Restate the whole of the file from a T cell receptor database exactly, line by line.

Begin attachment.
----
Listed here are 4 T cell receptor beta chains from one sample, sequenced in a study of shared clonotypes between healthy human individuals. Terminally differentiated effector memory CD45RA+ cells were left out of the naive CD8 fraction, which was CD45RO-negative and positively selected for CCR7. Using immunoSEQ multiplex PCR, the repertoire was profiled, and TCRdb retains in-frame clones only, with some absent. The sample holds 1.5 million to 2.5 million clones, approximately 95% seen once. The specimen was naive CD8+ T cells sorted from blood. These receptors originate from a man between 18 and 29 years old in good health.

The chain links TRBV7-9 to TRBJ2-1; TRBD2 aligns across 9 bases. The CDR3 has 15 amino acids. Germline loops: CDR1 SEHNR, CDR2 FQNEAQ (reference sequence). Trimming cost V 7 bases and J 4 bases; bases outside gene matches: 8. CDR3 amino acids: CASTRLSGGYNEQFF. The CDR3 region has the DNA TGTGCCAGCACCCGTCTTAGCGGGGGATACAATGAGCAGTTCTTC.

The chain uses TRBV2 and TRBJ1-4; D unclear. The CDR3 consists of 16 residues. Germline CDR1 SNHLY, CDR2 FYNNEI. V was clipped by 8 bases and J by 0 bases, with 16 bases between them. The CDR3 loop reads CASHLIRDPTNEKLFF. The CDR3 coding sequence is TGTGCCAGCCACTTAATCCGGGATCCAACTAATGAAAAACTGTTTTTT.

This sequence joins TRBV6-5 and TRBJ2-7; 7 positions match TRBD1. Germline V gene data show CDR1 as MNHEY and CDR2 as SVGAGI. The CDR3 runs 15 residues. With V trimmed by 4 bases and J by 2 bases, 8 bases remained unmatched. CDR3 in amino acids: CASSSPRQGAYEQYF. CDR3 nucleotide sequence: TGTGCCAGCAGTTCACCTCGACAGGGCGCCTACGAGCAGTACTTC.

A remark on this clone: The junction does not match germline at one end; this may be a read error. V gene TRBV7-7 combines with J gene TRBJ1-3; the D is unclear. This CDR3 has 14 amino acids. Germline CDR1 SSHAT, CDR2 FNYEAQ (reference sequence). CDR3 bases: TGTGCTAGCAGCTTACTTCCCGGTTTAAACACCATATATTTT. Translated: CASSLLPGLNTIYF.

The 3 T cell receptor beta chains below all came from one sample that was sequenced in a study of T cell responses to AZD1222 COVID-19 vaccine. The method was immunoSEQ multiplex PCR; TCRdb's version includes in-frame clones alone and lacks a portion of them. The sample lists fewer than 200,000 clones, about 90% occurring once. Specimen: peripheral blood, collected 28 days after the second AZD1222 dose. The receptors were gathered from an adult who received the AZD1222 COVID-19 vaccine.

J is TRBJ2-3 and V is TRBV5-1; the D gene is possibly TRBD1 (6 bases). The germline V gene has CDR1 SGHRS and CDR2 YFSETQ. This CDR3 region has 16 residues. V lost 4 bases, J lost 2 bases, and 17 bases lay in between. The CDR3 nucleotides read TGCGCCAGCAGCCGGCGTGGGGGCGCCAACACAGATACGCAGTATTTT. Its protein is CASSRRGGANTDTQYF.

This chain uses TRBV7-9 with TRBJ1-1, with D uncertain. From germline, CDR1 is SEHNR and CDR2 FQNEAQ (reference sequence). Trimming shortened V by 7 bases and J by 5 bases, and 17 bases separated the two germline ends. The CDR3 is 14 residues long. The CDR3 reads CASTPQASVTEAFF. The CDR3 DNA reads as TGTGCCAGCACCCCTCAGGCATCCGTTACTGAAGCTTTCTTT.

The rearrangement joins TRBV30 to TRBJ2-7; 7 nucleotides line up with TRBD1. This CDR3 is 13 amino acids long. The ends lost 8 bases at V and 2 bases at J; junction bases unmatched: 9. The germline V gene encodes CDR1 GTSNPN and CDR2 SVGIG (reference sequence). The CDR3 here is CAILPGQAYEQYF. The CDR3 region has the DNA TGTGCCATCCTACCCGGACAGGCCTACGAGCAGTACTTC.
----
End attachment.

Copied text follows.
Listed here are 4 T cell receptor beta chains from one sample, sequenced in a study of shared clonotypes between healthy human individuals. Terminally differentiated effector memory CD45RA+ cells were left out of the naive CD8 fraction, which was CD45RO-negative and positively selected for CCR7. Using immunoSEQ multiplex PCR, the repertoire was profiled, and TCRdb retains in-frame clones only, with some absent. The sample holds 1.5 million to 2.5 million clones, approximately 95% seen once. The specimen was naive CD8+ T cells sorted from blood. These receptors originate from a man between 18 and 29 years old in good health.

The chain links TRBV7-9 to TRBJ2-1; TRBD2 aligns across 9 bases. The CDR3 has 15 amino acids. Germline loops: CDR1 SEHNR, CDR2 FQNEAQ (reference sequence). Trimming cost V 7 bases and J 4 bases; bases outside gene matches: 8. CDR3 amino acids: CASTRLSGGYNEQFF. The CDR3 region has the DNA TGTGCCAGCACCCGTCTTAGCGGGGGATACAATGAGCAGTTCTTC.

The chain uses TRBV2 and TRBJ1-4; D unclear. The CDR3 consists of 16 residues. Germline CDR1 SNHLY, CDR2 FYNNEI. V was clipped by 8 bases and J by 0 bases, with 16 bases between them. The CDR3 loop reads CASHLIRDPTNEKLFF. The CDR3 coding sequence is TGTGCCAGCCACTTAATCCGGGATCCAACTAATGAAAAACTGTTTTTT.

This sequence joins TRBV6-5 and TRBJ2-7; 7 positions match TRBD1. Germline V gene data show CDR1 as MNHEY and CDR2 as SVGAGI. The CDR3 runs 15 residues. With V trimmed by 4 bases and J by 2 bases, 8 bases remained unmatched. CDR3 in amino acids: CASSSPRQGAYEQYF. CDR3 nucleotide sequence: TGTGCCAGCAGTTCACCTCGACAGGGCGCCTACGAGCAGTACTTC.

A remark on this clone: The junction does not match germline at one end; this may be a read error. V gene TRBV7-7 combines with J gene TRBJ1-3; the D is unclear. This CDR3 has 14 amino acids. Germline CDR1 SSHAT, CDR2 FNYEAQ (reference sequence). CDR3 bases: TGTGCTAGCAGCTTACTTCCCGGTTTAAACACCATATATTTT. Translated: CASSLLPGLNTIYF.

The 3 T cell receptor beta chains below all came from one sample that was sequenced in a study of T cell responses to AZD1222 COVID-19 vaccine. The method was immunoSEQ multiplex PCR; TCRdb's version includes in-frame clones alone and lacks a portion of them. The sample lists fewer than 200,000 clones, about 90% occurring once. Specimen: peripheral blood, collected 28 days after the second AZD1222 dose. The receptors were gathered from an adult who received the AZD1222 COVID-19 vaccine.

J is TRBJ2-3 and V is TRBV5-1; the D gene is possibly TRBD1 (6 bases). The germline V gene has CDR1 SGHRS and CDR2 YFSETQ. This CDR3 region has 16 residues. V lost 4 bases, J lost 2 bases, and 17 bases lay in between. The CDR3 nucleotides read TGCGCCAGCAGCCGGCGTGGGGGCGCCAACACAGATACGCAGTATTTT. Its protein is CASSRRGGANTDTQYF.

This chain uses TRBV7-9 with TRBJ1-1, with D uncertain. From germline, CDR1 is SEHNR and CDR2 FQNEAQ (reference sequence). Trimming shortened V by 7 bases and J by 5 bases, and 17 bases separated the two germline ends. The CDR3 is 14 residues long. The CDR3 reads CASTPQASVTEAFF. The CDR3 DNA reads as TGTGCCAGCACCCCTCAGGCATCCGTTACTGAAGCTTTCTTT.

The rearrangement joins TRBV30 to TRBJ2-7; 7 nucleotides line up with TRBD1. This CDR3 is 13 amino acids long. The ends lost 8 bases at V and 2 bases at J; junction bases unmatched: 9. The germline V gene encodes CDR1 GTSNPN and CDR2 SVGIG (reference sequence). The CDR3 here is CAILPGQAYEQYF. The CDR3 region has the DNA TGTGCCATCCTACCCGGACAGGCCTACGAGCAGTACTTC.